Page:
Just over a week ago, Aimee Falcon posted a photo of a sunrise on Facebook, and with it this message: “If you wish to honor me, take time out of your morning’s, look out side, Go sit on your porch, watch the world wake, take your children, show them the beautiful opportunity that comes with each new day, for none of us are promised tomorrow.”
The Scotia native, who had been battling medical problems since 2007, died Monday night. She was 34.
Inspired by her Facebook post, a group gathered at sunrise today in Collins Park in Scotia to honor her memory.
To honor Aimee Falcon, post your photo of a sunrise on Facebook, with the hashtag #honoraimee
Elizabeth Kulkus of Cranesville, a friend since childhood, helped organize the tribute through social media.
“I pulled up at like five-after-six to the library [next to the park] and I lost my breath because the parking lot was full of cars. I got out of my car and it’s completely dead silent and the sun is just starting to break,” she said. “When the sun finally started coming up, people started hugging and talking.”
Another close friend, Keri Hladik of Rotterdam Junction, was there too.
“It was emotional, but it was also very calm and very peaceful to watch the sunrise with others who are grieving — people you know, people you don’t know — and just seeing everybody honoring her. It was moving. It was powerful,” she said.
Another sunrise gathering was held this morning at Lock 8, along the Mohawk River, Aimee’s mother, LouAnn, said.
People from across the country who could not gather this morning have been paying tribute to Falcon on Facebook, posting photos of sunrises from wherever they are, with the hashtag #honoraimee. Kulkus counted 90 posts by 8 a.m. then stopped keeping track.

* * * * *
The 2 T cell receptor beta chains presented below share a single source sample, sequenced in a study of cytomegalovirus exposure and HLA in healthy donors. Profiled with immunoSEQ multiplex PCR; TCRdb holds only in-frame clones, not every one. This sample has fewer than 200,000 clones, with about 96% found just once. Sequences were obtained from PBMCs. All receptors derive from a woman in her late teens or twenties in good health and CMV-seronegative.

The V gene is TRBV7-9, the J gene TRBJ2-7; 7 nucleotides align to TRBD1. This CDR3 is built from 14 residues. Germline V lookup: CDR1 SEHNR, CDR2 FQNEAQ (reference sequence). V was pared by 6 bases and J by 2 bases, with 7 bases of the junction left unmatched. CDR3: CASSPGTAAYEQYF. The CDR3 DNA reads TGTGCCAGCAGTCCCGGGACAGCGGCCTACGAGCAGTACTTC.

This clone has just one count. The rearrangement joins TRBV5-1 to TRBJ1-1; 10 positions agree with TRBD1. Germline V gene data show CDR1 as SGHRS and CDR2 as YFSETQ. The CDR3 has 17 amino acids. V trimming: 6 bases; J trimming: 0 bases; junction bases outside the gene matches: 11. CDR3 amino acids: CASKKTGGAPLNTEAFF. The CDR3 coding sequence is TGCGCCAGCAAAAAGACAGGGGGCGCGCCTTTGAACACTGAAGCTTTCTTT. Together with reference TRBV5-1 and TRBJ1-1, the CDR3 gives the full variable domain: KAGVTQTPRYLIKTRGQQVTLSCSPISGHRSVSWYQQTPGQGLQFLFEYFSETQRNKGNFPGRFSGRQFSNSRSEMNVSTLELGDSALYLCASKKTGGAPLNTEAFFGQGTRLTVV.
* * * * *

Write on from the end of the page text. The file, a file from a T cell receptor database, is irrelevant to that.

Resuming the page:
A 1999 graduate of Scotia-Glenville High School, Falcon was a gifted athlete who played for the high school softball team.
“She always wanted to be in any sport she could be, and she was,” her mother recalled.
Falcon also had a passion for rescuing and rehabilitating animals. She volunteered at the Animal Protective Foundation during high school and had hoped to one day have a part in developing braces and mobility aids for animals.
She graduated from the University of Vermont as a certified athletic trainer and worked as a trainer at Brown University. When school was out for the summer, she performed medical support for the Quebec Avalanche women’s hockey team. After her job at Brown ended, she worked part time as an athletic trainer for Ballston Spa High School and also worked at Schenectady Regional Orthopedic Associates.
In 2007, Falcon contracted a severe infection following shoulder repair surgery. It lasted more than a year, robbing her of the use of her left arm. From then on, she battled recurring infections and chronic pain, and underwent approximately 70 surgeries. She suffered a major cardiac arrest in November of 2014 but fought back from it.
Her friends said Falcon was always a fighter.
“She was so resilient,” said Kulkus. “No matter how many times she got knocked down or lost a game or got hurt, she was the first person to say, ‘Let’s do it again,’ every time.”
“There were times when she was really sick and she still kept fighting,” said lifelong friend Amber Angilletta of Scotia. “She was such an inspiration.
Hladik described Falcon as a warrior.
“Whatever she did, she excelled at, no matter what it was, be it sports, academics. We were in band together. We were trumpet buddies. She was always better than me at that but she was never one to gloat or want recognition,” she recalled.
Even while in the hospital, Falcon pursued her passion to help animals. She reached out via social media to facilitate animal rescues.
She helped fellow hospital patients as well.
“Here she was, an inpatient so sick, and she saw someone coming in limping and she would diagnose them and give them exercises,” her mother recalled with a laugh.
Falcon came home Monday afternoon from a two-week hospital stay and died that night, her mother said. The cause of her death is still not known.
Hladik said she hopes people will remember Falcon’s message to appreciate life.
“That’s all she wanted in this world, was everybody to love and appreciate what we have in the moment we have it,” she said.
Calling hours will be from 1 to 4 p.m. Saturday at Glenville Funeral Home, 9 Glenridge Road. A memorial service will take place at 4 p.m. that day at the funeral home.